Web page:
Dining as Theater: How Food Becomes Part of an Entertainment Experience

Dining as Theater: How Food Becomes Part of the Entertainment Experience

From 12-course dinners that can last up to four hours to service with a side of spectacle, restaurants have found countless creative ways to add more to the dining ritual than just good food. Especially in cities like New York, Los Angeles, and Las Vegas — where visitors flock for the unexpected — a restaurant meal is about the full experience.

Albert Mack learned that early on. As a student at Tulane University in New Orleans, he won a nightclub in a card game and grew the once-sluggish business to serve 400 guests per night. After spending four years at the Wynn (where Steve Wynn was a mentor) he decided to open his own concept in Las Vegas, Sake Rok, opening this week. It’s part sushi bar, part nightclub, 100% full of surprises.

“Las Vegas is a mecca of entertainment — incredible nightclubs, sensational restaurants, amazing shows,” says Albert. “But none of it seems to tie together. Why can’t we build on that experience?”

Targeting the upper-middle market instead of the ultra high-end, Albert went about creating an experience that began with the food, adding atmosphere and interactive experiences that push the envelope and keep guests guessing. Here’s what dining looks like as part of the nightlife experience — and what it takes to make it work.

It’s all about shared experiences.

Sake Rok is built on a group dynamic, says Albert. Whether a guest comes in with one other person or seven, as soon as they step foot in the venue they are part of something bigger. Even the small plates of food and punch bowl drinks are meant to be shared.

Guests are part of the action.

When the entertainment begins, guests will see performers dancing the tango and serenading the crowd. Diners may be chosen to become a part of the show if servers invite them to get up, dance, and join the fun.

Behold the art of distraction.

At Sake Rok, there’s action in every corner of the restaurant. Pictures and videos are projected on the walls, and lights may dim in certain areas while performers are setting up for their next bit. Albert and his team will use different spaces and sections to draw attention to (or away from) what’s happening.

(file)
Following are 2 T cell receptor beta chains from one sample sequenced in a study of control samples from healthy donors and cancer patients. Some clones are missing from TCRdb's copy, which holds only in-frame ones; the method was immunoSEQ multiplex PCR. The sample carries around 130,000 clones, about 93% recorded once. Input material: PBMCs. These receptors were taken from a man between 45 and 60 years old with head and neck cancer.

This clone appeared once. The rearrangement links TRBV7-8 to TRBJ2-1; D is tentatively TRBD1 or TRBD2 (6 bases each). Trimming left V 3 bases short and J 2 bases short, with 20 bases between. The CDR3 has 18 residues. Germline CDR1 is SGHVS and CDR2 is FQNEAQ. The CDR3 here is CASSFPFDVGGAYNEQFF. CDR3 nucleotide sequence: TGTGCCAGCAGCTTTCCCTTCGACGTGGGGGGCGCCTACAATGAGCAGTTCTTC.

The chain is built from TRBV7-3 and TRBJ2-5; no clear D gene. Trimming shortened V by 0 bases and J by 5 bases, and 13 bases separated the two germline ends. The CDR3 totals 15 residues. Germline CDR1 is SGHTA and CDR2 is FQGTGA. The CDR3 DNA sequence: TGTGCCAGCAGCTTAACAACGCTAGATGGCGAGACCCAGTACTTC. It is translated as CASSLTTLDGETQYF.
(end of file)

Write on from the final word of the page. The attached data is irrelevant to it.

Leave documentation to the experts.

Guests dining and dancing at Sake Rok may find themselves featured on video, but they won’t have to worry about capturing their 15 minutes of fame on Instagram. As soon as its over, the restaurant team sends the videos and images to guests for them to post as they like.

The benefits are two-fold: It’s easy for guests to share their experiences and get the word out about Sake Rok, and they can also focus on enjoying themselves instead of taking pictures, so they don’t have to miss a thing.

“At plenty of concerts and events, people miss a things because they’re busy trying to get that perfect photo,” says Albert. “We want you to be a part of it.”

Servers are doing more than serving.

Predictably, it’s no easy feat finding servers who can dance, sing, and delight guests — all on a professional level. “They have to give impeccable service from a food and beverage point of view but also have personality and charisma,” says Albert.

He admits it’s a daunting task building a team that can deliver on those expectations, but he predicts Sake Rok will be a trendsetter in the future of F&B if they do it right.

You have to read the room.

The success of a hybrid concept like this one depends on being able to understand when people want to focus on their food, when they want to talk to their companions, and when they want to party. The restaurant’s emcee is in charge of touching tables and getting a feel for the vibe so they can make decisions about which shows and vignettes should come next.

Not everything should be staged.

That’s another important way Sake Rok is unique: they’re not recycling the same performances every hour, on the hour. “It’s too robotic,” says Albert. “That doesn’t leave anything to the imagination. We want to be more organic, to feel the room.”

That way, when the crowd is quiet the emcee can pick up the energy. Spontaneity, and understanding the audience, is key to delivering a memorable experience.